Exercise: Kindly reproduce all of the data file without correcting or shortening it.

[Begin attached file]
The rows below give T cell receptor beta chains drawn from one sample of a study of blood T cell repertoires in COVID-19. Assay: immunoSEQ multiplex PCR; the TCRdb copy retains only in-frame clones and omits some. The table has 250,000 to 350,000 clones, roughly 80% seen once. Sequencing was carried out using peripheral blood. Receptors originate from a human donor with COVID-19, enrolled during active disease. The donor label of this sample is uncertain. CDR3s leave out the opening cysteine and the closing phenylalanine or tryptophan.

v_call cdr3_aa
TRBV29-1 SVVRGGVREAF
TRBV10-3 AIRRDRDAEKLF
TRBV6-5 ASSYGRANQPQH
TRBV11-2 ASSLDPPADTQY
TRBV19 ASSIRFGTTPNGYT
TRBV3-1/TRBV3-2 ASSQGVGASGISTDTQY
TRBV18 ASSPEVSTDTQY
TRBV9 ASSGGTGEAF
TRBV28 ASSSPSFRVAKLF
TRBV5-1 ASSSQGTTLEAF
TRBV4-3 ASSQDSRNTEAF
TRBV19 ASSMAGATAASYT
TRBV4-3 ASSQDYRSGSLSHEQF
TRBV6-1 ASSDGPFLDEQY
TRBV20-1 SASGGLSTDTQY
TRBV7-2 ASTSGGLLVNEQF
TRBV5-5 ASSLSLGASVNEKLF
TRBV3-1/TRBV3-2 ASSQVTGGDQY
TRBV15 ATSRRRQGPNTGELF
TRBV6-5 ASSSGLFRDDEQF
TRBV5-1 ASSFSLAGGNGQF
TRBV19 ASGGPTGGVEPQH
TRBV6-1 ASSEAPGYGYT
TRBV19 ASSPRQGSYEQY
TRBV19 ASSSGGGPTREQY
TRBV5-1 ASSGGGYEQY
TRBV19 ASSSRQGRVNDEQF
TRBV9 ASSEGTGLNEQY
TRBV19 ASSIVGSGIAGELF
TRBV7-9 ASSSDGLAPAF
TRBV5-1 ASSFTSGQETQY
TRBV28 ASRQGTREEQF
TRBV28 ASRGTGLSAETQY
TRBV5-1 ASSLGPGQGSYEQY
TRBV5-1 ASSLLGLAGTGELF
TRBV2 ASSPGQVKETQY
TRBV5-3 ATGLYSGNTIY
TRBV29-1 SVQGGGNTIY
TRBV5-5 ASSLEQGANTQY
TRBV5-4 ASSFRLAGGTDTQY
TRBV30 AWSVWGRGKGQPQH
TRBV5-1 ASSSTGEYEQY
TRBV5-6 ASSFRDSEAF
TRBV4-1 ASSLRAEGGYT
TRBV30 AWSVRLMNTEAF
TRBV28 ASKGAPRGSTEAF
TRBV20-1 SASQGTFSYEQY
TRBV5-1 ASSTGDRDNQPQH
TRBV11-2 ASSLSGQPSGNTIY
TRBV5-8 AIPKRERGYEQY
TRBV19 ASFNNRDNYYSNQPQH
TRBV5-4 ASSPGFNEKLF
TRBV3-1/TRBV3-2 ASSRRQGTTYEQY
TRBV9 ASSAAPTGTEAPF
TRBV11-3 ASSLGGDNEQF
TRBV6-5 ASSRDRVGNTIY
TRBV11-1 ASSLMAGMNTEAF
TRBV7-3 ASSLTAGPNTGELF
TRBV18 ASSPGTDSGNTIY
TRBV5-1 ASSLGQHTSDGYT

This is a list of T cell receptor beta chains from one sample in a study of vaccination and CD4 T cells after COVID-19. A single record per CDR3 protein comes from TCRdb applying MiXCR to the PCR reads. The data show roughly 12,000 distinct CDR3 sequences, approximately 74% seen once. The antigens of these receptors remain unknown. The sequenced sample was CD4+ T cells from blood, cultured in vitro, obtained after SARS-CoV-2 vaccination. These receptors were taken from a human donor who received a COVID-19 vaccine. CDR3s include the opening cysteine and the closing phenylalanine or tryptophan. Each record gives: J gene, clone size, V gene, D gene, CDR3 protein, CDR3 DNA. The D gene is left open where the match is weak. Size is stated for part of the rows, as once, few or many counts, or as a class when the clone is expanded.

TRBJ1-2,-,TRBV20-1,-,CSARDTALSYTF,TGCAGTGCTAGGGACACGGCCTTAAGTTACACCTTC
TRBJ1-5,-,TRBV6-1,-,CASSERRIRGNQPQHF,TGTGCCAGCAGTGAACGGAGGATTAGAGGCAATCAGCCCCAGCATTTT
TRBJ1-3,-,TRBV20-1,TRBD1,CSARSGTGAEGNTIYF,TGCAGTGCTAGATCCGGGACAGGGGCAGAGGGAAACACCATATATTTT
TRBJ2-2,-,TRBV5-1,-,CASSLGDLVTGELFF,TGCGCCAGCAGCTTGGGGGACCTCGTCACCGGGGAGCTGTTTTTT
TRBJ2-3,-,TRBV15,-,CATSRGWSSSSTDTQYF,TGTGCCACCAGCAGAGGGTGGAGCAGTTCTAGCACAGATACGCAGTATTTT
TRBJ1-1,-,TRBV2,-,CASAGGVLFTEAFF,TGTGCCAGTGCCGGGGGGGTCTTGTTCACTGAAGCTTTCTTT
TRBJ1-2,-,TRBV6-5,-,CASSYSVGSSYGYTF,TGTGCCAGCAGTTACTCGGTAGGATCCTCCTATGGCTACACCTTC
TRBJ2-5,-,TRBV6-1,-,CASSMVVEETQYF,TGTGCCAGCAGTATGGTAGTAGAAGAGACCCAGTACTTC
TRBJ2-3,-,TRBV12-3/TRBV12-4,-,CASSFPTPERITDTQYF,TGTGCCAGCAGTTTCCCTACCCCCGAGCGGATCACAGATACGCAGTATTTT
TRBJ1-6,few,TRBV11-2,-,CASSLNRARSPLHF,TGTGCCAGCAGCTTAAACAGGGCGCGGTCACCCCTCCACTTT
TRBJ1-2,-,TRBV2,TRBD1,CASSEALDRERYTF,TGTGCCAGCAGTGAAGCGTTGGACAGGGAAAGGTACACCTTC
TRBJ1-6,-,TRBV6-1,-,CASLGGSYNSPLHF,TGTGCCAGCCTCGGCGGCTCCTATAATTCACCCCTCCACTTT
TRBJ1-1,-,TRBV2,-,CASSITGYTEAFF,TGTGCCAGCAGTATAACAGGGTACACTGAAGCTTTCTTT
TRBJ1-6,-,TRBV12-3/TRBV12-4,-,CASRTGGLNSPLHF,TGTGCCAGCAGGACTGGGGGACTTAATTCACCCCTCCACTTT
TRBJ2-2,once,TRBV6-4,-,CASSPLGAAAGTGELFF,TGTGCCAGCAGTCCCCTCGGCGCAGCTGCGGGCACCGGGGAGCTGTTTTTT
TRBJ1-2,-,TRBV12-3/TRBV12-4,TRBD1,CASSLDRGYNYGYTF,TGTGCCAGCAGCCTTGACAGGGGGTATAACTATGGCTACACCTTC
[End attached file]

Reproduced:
The rows below give T cell receptor beta chains drawn from one sample of a study of blood T cell repertoires in COVID-19. Assay: immunoSEQ multiplex PCR; the TCRdb copy retains only in-frame clones and omits some. The table has 250,000 to 350,000 clones, roughly 80% seen once. Sequencing was carried out using peripheral blood. Receptors originate from a human donor with COVID-19, enrolled during active disease. The donor label of this sample is uncertain. CDR3s leave out the opening cysteine and the closing phenylalanine or tryptophan.

v_call cdr3_aa
TRBV29-1 SVVRGGVREAF
TRBV10-3 AIRRDRDAEKLF
TRBV6-5 ASSYGRANQPQH
TRBV11-2 ASSLDPPADTQY
TRBV19 ASSIRFGTTPNGYT
TRBV3-1/TRBV3-2 ASSQGVGASGISTDTQY
TRBV18 ASSPEVSTDTQY
TRBV9 ASSGGTGEAF
TRBV28 ASSSPSFRVAKLF
TRBV5-1 ASSSQGTTLEAF
TRBV4-3 ASSQDSRNTEAF
TRBV19 ASSMAGATAASYT
TRBV4-3 ASSQDYRSGSLSHEQF
TRBV6-1 ASSDGPFLDEQY
TRBV20-1 SASGGLSTDTQY
TRBV7-2 ASTSGGLLVNEQF
TRBV5-5 ASSLSLGASVNEKLF
TRBV3-1/TRBV3-2 ASSQVTGGDQY
TRBV15 ATSRRRQGPNTGELF
TRBV6-5 ASSSGLFRDDEQF
TRBV5-1 ASSFSLAGGNGQF
TRBV19 ASGGPTGGVEPQH
TRBV6-1 ASSEAPGYGYT
TRBV19 ASSPRQGSYEQY
TRBV19 ASSSGGGPTREQY
TRBV5-1 ASSGGGYEQY
TRBV19 ASSSRQGRVNDEQF
TRBV9 ASSEGTGLNEQY
TRBV19 ASSIVGSGIAGELF
TRBV7-9 ASSSDGLAPAF
TRBV5-1 ASSFTSGQETQY
TRBV28 ASRQGTREEQF
TRBV28 ASRGTGLSAETQY
TRBV5-1 ASSLGPGQGSYEQY
TRBV5-1 ASSLLGLAGTGELF
TRBV2 ASSPGQVKETQY
TRBV5-3 ATGLYSGNTIY
TRBV29-1 SVQGGGNTIY
TRBV5-5 ASSLEQGANTQY
TRBV5-4 ASSFRLAGGTDTQY
TRBV30 AWSVWGRGKGQPQH
TRBV5-1 ASSSTGEYEQY
TRBV5-6 ASSFRDSEAF
TRBV4-1 ASSLRAEGGYT
TRBV30 AWSVRLMNTEAF
TRBV28 ASKGAPRGSTEAF
TRBV20-1 SASQGTFSYEQY
TRBV5-1 ASSTGDRDNQPQH
TRBV11-2 ASSLSGQPSGNTIY
TRBV5-8 AIPKRERGYEQY
TRBV19 ASFNNRDNYYSNQPQH
TRBV5-4 ASSPGFNEKLF
TRBV3-1/TRBV3-2 ASSRRQGTTYEQY
TRBV9 ASSAAPTGTEAPF
TRBV11-3 ASSLGGDNEQF
TRBV6-5 ASSRDRVGNTIY
TRBV11-1 ASSLMAGMNTEAF
TRBV7-3 ASSLTAGPNTGELF
TRBV18 ASSPGTDSGNTIY
TRBV5-1 ASSLGQHTSDGYT

This is a list of T cell receptor beta chains from one sample in a study of vaccination and CD4 T cells after COVID-19. A single record per CDR3 protein comes from TCRdb applying MiXCR to the PCR reads. The data show roughly 12,000 distinct CDR3 sequences, approximately 74% seen once. The antigens of these receptors remain unknown. The sequenced sample was CD4+ T cells from blood, cultured in vitro, obtained after SARS-CoV-2 vaccination. These receptors were taken from a human donor who received a COVID-19 vaccine. CDR3s include the opening cysteine and the closing phenylalanine or tryptophan. Each record gives: J gene, clone size, V gene, D gene, CDR3 protein, CDR3 DNA. The D gene is left open where the match is weak. Size is stated for part of the rows, as once, few or many counts, or as a class when the clone is expanded.

TRBJ1-2,-,TRBV20-1,-,CSARDTALSYTF,TGCAGTGCTAGGGACACGGCCTTAAGTTACACCTTC
TRBJ1-5,-,TRBV6-1,-,CASSERRIRGNQPQHF,TGTGCCAGCAGTGAACGGAGGATTAGAGGCAATCAGCCCCAGCATTTT
TRBJ1-3,-,TRBV20-1,TRBD1,CSARSGTGAEGNTIYF,TGCAGTGCTAGATCCGGGACAGGGGCAGAGGGAAACACCATATATTTT
TRBJ2-2,-,TRBV5-1,-,CASSLGDLVTGELFF,TGCGCCAGCAGCTTGGGGGACCTCGTCACCGGGGAGCTGTTTTTT
TRBJ2-3,-,TRBV15,-,CATSRGWSSSSTDTQYF,TGTGCCACCAGCAGAGGGTGGAGCAGTTCTAGCACAGATACGCAGTATTTT
TRBJ1-1,-,TRBV2,-,CASAGGVLFTEAFF,TGTGCCAGTGCCGGGGGGGTCTTGTTCACTGAAGCTTTCTTT
TRBJ1-2,-,TRBV6-5,-,CASSYSVGSSYGYTF,TGTGCCAGCAGTTACTCGGTAGGATCCTCCTATGGCTACACCTTC
TRBJ2-5,-,TRBV6-1,-,CASSMVVEETQYF,TGTGCCAGCAGTATGGTAGTAGAAGAGACCCAGTACTTC
TRBJ2-3,-,TRBV12-3/TRBV12-4,-,CASSFPTPERITDTQYF,TGTGCCAGCAGTTTCCCTACCCCCGAGCGGATCACAGATACGCAGTATTTT
TRBJ1-6,few,TRBV11-2,-,CASSLNRARSPLHF,TGTGCCAGCAGCTTAAACAGGGCGCGGTCACCCCTCCACTTT
TRBJ1-2,-,TRBV2,TRBD1,CASSEALDRERYTF,TGTGCCAGCAGTGAAGCGTTGGACAGGGAAAGGTACACCTTC
TRBJ1-6,-,TRBV6-1,-,CASLGGSYNSPLHF,TGTGCCAGCCTCGGCGGCTCCTATAATTCACCCCTCCACTTT
TRBJ1-1,-,TRBV2,-,CASSITGYTEAFF,TGTGCCAGCAGTATAACAGGGTACACTGAAGCTTTCTTT
TRBJ1-6,-,TRBV12-3/TRBV12-4,-,CASRTGGLNSPLHF,TGTGCCAGCAGGACTGGGGGACTTAATTCACCCCTCCACTTT
TRBJ2-2,once,TRBV6-4,-,CASSPLGAAAGTGELFF,TGTGCCAGCAGTCCCCTCGGCGCAGCTGCGGGCACCGGGGAGCTGTTTTTT
TRBJ1-2,-,TRBV12-3/TRBV12-4,TRBD1,CASSLDRGYNYGYTF,TGTGCCAGCAGCCTTGACAGGGGGTATAACTATGGCTACACCTTC